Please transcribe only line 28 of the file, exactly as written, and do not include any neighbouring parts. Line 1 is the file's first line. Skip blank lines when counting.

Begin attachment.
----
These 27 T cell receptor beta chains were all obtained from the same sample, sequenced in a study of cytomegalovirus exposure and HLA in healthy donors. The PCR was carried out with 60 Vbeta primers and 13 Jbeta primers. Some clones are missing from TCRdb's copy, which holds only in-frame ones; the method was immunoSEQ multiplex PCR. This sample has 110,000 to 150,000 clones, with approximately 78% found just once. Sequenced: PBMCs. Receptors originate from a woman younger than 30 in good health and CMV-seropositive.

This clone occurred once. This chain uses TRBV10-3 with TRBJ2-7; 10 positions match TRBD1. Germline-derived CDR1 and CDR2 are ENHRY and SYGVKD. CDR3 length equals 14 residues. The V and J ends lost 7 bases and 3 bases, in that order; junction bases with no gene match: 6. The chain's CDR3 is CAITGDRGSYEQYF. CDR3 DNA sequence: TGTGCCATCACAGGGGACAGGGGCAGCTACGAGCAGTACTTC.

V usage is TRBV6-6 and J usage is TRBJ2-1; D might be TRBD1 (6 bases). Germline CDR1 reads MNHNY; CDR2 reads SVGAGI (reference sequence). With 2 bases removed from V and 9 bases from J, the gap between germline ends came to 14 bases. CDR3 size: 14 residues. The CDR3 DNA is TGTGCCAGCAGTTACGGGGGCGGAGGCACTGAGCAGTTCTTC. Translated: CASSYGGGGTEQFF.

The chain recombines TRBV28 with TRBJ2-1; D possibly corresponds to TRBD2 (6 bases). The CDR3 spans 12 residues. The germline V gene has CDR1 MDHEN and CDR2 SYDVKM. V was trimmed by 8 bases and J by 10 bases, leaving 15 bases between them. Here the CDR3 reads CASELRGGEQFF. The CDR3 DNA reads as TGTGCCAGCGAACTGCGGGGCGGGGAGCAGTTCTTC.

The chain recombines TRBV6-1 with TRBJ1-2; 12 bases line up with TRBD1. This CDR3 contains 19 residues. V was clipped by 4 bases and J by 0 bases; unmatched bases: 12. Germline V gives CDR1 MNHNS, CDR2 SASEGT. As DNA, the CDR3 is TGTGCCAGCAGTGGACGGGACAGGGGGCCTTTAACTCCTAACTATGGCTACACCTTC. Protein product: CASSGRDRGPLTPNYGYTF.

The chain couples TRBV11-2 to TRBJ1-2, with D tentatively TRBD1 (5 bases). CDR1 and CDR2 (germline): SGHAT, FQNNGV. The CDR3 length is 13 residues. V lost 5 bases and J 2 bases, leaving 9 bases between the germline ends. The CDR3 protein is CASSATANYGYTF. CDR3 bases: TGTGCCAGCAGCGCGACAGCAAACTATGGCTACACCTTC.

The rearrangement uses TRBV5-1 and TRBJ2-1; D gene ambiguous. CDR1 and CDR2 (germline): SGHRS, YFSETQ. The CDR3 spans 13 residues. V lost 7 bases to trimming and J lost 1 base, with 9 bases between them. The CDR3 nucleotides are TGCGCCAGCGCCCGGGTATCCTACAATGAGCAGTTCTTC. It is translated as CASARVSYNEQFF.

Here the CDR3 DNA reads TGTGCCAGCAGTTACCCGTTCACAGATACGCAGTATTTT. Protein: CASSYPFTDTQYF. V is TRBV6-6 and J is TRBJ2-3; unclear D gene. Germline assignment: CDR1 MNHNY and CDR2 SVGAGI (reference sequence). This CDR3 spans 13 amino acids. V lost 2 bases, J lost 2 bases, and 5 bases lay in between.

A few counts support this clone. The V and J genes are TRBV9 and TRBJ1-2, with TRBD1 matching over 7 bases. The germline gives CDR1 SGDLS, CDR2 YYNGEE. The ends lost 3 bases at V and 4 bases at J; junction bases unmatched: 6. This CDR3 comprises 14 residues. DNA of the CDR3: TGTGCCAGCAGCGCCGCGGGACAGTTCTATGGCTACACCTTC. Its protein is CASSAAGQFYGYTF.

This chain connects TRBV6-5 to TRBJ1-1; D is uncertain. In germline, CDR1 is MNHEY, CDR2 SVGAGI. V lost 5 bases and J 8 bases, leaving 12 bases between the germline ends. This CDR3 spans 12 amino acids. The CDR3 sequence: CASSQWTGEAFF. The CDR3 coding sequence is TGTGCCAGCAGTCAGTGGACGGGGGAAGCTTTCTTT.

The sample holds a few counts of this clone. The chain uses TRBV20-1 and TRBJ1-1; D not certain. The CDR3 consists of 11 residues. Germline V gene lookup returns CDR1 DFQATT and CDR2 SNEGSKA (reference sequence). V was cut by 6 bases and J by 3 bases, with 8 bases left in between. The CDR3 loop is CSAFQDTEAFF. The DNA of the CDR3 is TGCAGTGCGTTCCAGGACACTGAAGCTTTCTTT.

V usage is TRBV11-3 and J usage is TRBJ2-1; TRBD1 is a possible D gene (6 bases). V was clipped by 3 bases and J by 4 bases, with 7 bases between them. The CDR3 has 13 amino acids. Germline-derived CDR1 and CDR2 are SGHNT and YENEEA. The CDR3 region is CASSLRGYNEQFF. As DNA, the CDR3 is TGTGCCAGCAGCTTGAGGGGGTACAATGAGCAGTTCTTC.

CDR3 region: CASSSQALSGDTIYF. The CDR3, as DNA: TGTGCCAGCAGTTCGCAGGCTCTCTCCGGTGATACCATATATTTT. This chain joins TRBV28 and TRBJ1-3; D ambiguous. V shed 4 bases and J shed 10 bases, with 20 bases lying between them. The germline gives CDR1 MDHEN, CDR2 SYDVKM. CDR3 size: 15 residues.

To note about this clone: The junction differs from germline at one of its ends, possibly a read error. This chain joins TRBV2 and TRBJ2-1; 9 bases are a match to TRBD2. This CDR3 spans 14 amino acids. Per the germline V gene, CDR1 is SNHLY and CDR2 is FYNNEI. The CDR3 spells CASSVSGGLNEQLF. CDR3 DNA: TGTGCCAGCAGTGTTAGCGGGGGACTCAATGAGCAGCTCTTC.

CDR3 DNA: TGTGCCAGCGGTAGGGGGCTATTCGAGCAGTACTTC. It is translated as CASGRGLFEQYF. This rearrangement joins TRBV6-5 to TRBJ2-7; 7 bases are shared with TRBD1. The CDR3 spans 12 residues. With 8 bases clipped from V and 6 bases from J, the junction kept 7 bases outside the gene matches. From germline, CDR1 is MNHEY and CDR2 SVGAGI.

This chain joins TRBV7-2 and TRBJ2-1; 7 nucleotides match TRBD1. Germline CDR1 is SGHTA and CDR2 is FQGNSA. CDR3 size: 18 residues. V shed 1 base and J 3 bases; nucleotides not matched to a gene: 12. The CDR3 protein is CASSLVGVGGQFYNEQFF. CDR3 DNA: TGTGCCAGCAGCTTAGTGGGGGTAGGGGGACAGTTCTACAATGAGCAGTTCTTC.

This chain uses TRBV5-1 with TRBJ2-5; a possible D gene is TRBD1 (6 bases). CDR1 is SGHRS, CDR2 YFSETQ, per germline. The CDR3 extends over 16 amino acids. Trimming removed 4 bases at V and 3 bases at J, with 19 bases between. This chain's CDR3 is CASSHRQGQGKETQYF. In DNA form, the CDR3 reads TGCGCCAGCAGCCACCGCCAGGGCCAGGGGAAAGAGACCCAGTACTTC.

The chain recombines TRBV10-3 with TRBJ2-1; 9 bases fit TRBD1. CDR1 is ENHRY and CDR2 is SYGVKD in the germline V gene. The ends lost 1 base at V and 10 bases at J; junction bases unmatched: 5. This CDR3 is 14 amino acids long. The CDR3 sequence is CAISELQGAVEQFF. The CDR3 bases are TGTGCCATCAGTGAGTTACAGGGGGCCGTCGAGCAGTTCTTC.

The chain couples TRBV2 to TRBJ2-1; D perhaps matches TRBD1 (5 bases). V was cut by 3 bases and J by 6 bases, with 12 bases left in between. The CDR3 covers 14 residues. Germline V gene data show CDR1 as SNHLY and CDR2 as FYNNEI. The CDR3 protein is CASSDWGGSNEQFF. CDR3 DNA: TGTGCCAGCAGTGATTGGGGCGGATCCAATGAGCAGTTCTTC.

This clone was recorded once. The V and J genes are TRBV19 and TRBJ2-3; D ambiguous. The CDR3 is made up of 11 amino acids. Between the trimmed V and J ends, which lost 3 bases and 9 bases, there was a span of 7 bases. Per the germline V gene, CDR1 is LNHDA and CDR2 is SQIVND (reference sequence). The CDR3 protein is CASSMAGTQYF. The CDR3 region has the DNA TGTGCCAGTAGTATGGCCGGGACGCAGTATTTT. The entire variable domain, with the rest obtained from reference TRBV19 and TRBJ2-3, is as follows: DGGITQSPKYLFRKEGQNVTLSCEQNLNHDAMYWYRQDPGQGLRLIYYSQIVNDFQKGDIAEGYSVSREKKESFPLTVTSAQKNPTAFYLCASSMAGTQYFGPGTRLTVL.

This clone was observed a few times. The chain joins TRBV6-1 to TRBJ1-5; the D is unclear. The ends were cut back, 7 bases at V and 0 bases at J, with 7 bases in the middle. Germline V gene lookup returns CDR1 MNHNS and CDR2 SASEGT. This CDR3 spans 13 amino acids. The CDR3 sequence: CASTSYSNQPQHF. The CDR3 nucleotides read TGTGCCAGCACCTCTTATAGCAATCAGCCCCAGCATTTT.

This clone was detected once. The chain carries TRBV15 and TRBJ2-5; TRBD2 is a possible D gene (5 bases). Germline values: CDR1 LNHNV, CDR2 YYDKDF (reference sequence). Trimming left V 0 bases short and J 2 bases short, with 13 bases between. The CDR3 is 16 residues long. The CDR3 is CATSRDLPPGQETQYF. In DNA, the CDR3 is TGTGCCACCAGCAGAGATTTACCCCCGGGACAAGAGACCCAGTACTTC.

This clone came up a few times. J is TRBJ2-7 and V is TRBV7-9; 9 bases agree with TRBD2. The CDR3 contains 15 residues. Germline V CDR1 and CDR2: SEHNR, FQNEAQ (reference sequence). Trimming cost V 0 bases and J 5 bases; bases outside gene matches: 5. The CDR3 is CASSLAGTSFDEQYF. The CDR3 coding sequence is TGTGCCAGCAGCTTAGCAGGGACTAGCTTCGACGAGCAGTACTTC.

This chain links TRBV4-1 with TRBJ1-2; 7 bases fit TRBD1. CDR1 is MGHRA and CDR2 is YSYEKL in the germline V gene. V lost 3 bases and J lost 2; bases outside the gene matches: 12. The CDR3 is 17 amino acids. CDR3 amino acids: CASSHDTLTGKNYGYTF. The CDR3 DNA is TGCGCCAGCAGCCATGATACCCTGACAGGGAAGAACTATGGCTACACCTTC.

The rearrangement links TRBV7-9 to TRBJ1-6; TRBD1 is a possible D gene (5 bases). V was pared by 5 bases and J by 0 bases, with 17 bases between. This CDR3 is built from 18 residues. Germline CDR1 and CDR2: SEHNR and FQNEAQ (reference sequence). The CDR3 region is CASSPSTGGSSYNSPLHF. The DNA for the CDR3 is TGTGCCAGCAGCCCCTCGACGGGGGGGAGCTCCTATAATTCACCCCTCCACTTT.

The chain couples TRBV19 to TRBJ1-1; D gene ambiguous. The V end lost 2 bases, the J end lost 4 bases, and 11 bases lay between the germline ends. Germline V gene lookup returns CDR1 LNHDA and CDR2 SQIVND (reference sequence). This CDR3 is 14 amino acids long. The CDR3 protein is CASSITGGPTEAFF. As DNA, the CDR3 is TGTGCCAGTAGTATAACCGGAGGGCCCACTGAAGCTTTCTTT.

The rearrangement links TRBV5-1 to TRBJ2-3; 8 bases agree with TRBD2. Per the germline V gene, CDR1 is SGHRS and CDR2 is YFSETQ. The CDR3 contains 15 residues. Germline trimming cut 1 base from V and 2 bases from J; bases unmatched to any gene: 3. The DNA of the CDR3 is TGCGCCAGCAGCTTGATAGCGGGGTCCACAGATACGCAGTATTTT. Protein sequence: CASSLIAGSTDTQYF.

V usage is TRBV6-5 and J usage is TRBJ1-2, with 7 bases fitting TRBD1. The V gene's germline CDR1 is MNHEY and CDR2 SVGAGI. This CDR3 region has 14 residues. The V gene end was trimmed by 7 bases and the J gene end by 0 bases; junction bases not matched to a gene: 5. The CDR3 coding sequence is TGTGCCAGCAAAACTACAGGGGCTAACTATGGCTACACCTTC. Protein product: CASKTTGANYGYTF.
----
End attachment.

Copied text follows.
V usage is TRBV6-5 and J usage is TRBJ1-2, with 7 bases fitting TRBD1. The V gene's germline CDR1 is MNHEY and CDR2 SVGAGI. This CDR3 region has 14 residues. The V gene end was trimmed by 7 bases and the J gene end by 0 bases; junction bases not matched to a gene: 5. The CDR3 coding sequence is TGTGCCAGCAAAACTACAGGGGCTAACTATGGCTACACCTTC. Protein product: CASKTTGANYGYTF.